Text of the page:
Dealing With Market Research Problems
December 3, 2012 Leave a comment
For those out there who run their own business, especially a service based business, or do a lot of the sales and proposal work, I am sure that you have been involved with a potential client or tried to work up a proposal that you just cannot seem to get quite right.
I am currently in that predicament. As I write this blog, I am working on a proposal that I feel like is one of the toughest I have ever written. The potential client is a great opportunity and the conversations I have had so far, make me want to really work on the project. However, the situation I find myself in is trying to figure out how to deliver the best market research project with a difficult set of criteria. A lot of it has to do with problems that we try to work around, and sometimes, not so successfully.
- Not beginning the project with a clear research objective. You need to understand that a market research project is only as good as the questions you are trying to answer. Developing great reports and having cool results does you no good if it does not solve the problem you were trying to solve.
- Having small sample sizes. Now, some research will just bread small samples, especially if there was a limited pool of potential respondents. If that is the case, then just understand the shortcomings of the data. Yes, there is always the issue of insufficient samples sizes not generating statistically significant results. But, if you are trying to solve a large number if issues or wanting to look at answers by subgroups, then initially small sample sizes make this nearly impossible.
- Having hard to find samples. The project I am working on is likely one of the hardest samples I have tried to gather. And I have had some hard ones. If they are hard to find, you will likely have many of the same problems as the small samples I talked about above.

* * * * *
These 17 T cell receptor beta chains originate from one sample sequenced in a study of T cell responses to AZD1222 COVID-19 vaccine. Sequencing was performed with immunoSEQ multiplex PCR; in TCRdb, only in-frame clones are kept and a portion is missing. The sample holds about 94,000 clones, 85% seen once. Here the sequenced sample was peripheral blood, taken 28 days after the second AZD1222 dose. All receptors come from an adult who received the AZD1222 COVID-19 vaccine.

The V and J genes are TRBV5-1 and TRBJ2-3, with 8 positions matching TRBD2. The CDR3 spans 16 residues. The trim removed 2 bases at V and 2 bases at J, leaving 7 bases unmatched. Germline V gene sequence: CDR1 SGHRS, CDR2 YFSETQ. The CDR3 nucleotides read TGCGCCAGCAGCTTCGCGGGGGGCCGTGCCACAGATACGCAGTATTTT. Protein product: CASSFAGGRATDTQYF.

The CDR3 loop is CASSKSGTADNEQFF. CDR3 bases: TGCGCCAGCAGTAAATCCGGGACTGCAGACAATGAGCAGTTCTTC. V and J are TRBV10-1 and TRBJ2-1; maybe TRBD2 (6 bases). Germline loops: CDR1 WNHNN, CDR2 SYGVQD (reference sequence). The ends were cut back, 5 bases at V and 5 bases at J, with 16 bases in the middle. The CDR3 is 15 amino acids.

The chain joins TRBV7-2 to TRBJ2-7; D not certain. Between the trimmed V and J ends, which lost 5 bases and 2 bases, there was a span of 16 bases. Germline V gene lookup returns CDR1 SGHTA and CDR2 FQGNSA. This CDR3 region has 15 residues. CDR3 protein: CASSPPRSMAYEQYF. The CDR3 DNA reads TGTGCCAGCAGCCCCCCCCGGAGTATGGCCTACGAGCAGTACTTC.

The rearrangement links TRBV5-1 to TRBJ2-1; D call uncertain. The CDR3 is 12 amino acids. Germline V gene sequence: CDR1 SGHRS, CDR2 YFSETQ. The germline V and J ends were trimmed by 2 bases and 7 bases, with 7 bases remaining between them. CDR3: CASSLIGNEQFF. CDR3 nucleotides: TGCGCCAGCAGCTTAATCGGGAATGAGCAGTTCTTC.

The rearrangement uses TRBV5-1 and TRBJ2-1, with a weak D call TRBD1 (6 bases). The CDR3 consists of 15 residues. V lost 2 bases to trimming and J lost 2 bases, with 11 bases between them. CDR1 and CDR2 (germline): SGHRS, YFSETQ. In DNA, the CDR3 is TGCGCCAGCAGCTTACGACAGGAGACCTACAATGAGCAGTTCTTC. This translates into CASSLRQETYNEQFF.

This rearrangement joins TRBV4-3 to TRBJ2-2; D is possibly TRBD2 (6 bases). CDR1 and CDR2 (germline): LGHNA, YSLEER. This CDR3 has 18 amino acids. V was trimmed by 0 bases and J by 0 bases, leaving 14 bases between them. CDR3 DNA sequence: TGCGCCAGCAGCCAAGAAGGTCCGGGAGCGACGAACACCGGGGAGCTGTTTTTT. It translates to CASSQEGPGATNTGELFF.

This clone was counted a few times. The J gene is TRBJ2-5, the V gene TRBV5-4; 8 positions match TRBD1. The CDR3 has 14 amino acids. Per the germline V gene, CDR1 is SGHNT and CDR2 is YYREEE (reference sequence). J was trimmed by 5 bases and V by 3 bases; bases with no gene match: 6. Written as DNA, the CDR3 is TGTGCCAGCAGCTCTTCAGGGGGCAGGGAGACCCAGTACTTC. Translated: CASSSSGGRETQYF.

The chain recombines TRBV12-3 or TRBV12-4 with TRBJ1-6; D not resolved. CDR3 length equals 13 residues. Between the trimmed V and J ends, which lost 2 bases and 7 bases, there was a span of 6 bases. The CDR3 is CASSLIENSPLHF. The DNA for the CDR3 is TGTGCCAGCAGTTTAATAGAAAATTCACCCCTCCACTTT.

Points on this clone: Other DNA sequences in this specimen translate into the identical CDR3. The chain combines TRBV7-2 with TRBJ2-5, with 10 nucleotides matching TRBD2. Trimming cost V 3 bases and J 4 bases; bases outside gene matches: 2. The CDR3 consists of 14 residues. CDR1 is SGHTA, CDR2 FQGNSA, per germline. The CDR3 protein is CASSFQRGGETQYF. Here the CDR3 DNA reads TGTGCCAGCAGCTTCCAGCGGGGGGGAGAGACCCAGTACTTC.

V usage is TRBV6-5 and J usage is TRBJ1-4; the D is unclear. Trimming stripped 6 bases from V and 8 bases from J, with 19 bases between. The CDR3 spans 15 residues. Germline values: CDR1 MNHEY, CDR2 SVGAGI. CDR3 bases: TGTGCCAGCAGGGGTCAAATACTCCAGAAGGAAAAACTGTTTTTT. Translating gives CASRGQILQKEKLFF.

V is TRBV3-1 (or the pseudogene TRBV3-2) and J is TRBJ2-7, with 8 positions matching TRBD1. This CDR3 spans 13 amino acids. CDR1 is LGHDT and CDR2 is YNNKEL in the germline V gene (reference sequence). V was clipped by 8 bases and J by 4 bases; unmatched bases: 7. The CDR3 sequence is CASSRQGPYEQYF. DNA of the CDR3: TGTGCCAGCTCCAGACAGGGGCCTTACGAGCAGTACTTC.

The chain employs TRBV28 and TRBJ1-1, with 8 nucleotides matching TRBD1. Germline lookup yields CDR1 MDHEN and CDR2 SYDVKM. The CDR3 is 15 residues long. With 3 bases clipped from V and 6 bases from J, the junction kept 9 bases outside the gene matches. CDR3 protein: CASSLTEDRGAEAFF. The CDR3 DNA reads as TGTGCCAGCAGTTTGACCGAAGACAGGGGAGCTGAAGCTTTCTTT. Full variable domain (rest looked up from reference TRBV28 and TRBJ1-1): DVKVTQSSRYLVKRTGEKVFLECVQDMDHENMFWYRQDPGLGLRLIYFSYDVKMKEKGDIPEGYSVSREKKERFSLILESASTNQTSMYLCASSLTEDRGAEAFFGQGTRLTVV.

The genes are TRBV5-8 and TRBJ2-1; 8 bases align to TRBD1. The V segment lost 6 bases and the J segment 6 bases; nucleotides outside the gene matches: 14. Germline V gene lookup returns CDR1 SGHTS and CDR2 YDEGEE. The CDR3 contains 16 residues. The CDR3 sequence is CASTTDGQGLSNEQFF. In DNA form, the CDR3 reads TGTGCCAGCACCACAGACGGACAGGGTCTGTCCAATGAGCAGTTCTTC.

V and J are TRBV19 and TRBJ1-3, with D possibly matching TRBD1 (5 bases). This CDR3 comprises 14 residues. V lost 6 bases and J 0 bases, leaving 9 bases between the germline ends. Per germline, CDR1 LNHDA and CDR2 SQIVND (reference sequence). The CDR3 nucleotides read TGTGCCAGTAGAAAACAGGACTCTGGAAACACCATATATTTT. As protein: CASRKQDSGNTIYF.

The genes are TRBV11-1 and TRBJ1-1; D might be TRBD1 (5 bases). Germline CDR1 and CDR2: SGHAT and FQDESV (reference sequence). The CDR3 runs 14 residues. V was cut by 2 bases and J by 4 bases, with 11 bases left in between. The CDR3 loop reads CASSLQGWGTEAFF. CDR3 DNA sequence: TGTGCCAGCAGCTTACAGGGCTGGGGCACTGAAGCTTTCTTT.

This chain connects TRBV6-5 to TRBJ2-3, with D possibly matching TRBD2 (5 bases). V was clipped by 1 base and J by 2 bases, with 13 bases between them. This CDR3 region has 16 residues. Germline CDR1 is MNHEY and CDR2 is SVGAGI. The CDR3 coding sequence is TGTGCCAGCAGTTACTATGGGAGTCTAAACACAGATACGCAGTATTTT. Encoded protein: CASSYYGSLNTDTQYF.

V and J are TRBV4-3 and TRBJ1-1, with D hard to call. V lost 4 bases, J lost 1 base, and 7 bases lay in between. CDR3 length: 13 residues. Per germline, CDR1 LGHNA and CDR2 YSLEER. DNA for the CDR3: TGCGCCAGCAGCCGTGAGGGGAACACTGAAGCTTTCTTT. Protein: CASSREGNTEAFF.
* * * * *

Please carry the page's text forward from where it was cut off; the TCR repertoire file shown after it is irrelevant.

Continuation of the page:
- Trying to use the wrong type of research because it seems easier. I have written previously about trying to incorporate quantitative research into qualitative research and vice-versa. However, doing a focus group when a survey is really the best approach not only is a waste of time and money, it will lead to poor research and the likelihood of more questions being asked.
So, before you have trouble and have problems with your market research project, be sure to think about some of these things before you start.
–J. Nolfo helps companies understand their market and customers though a variety of market research strategies. He has over ten years of experience of market research for strategic planning purposes. He is the Director of Research at Rhino Market Research. He shares his thoughts about market research and business concepts with his blog “Pensare…Understanding Market Research in Business“. If you would like to discuss this blog or how J. can help you understand your market and customer needs, email him at email@example.com.